By Brendan Swift
SBS Television’s funding position is “dire” after losing its number one show Top Gear and attracting a less-than-expected increase in government funding late last year, according to director of television and online content, Matt Campbell.
While the ABC received a $136.4 million funding boost over the next four years to increase local drama and launch its new kids channel, SBS received an extra $20 million to increase new content.
“I’ve never had a tougher time trying to manage the budgets across my divisions … we have no money for online, we have no money for SBS Two,” Campbell told the Australian International Documentary Conference in Adelaide.
Campbell said the $4 million government increase allocated for this year was not enough to cover a sharp drop in advertising revenue, largely caused by the global financial crisis.
“It really is dire,” he said.
The loss of UK motoring show Top Gear to Channel Nine late last year has also been a major blow for the public broadcaster, with Campbell warning producers that it now had less money to commission local programs.
“The loss of Top Gear is a serious issue for SBS and not one of my happiest moments in my TV career but that’s business. And sometimes it’s dirty business and that was particularly dirty business.”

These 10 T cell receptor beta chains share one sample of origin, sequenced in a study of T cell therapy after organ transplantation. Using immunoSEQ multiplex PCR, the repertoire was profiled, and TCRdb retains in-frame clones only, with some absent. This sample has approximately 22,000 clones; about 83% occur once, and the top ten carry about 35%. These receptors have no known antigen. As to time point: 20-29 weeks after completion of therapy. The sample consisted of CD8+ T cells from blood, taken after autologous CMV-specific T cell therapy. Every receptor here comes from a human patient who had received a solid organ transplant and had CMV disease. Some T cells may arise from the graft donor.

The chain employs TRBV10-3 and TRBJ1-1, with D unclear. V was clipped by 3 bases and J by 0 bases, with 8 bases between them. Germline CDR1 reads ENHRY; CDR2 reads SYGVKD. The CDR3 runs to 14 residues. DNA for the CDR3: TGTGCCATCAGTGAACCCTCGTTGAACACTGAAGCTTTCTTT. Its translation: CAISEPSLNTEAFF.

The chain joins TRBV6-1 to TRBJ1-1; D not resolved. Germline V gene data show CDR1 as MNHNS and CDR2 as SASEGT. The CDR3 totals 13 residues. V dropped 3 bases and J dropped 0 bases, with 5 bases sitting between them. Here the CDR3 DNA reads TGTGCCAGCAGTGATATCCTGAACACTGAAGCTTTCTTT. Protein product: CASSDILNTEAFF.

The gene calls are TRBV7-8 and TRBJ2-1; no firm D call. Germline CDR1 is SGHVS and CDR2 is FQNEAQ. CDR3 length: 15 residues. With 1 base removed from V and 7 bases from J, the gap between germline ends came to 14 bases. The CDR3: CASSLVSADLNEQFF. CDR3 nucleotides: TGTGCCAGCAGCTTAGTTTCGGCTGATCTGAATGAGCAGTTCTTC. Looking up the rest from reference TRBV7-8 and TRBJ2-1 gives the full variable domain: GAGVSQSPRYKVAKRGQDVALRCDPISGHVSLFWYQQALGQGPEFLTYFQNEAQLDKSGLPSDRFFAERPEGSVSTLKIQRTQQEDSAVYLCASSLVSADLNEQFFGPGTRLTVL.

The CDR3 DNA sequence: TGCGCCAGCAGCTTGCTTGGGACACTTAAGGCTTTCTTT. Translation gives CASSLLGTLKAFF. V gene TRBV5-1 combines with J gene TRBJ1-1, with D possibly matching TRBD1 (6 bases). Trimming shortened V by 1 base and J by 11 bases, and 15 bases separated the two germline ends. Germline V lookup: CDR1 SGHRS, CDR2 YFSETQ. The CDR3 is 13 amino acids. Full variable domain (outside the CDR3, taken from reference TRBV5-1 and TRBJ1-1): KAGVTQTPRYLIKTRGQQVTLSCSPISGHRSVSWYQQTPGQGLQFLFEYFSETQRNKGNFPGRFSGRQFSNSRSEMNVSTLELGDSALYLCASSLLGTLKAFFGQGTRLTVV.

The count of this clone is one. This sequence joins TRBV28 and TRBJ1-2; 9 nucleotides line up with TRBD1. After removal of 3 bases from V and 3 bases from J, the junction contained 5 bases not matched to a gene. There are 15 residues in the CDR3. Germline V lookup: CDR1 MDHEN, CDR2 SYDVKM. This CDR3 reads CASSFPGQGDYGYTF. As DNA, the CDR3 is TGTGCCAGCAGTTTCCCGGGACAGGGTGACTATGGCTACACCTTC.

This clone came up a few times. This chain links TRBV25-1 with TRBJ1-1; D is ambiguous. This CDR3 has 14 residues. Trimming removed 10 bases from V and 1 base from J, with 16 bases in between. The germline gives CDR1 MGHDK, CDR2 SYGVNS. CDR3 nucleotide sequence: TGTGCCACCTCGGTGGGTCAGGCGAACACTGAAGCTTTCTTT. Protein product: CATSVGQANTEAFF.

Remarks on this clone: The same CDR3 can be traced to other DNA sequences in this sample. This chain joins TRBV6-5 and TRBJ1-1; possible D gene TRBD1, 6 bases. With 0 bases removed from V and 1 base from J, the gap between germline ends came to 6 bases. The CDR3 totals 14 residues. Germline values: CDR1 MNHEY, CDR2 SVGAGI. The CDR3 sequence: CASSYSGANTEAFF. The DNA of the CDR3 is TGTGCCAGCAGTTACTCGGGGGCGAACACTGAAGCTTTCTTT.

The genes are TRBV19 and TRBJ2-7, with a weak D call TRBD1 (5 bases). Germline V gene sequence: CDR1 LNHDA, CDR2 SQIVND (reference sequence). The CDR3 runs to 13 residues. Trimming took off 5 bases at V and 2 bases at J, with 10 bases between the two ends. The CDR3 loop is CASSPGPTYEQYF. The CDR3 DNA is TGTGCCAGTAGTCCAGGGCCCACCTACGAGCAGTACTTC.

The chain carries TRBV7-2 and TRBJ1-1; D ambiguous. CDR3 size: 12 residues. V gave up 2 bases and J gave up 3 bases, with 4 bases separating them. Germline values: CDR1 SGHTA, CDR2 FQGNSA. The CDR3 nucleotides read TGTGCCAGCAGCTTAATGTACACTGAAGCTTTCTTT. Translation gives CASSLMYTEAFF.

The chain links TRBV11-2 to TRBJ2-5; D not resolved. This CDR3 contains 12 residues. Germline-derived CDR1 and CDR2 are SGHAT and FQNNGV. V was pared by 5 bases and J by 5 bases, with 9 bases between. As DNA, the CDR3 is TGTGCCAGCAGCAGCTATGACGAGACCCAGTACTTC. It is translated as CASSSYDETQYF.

Top Gear debuted this week on Nine and was the number one show with about 1.7 million viewers, well above the 1 million-plus audience it consistently attracted over the four years it was shown on SBS. Campbell said the relatively low audience numbers for other quality local programs shown on SBS, such as East West 101 and The Circuit, was “heartbreaking”.
“People in this country have grown up with Seven, Nine, Ten and ABC … because most of them do childrens' programming. So you come to SBS later in life.”
Meanwhile, Campbell defended the broadcaster against criticisms that it was no longer supportive of young documentary makers, an issue raised by filmmaker Tom Zubrycki while accepting the 2010 Stanley Hawes Award last night.
Campbell said SBS now appoints experienced executive producers on projects to improve the quality of documentaries rather than to stringently control creativity.
“The reality is, guess what, I’m seeing a lot less disappointment.”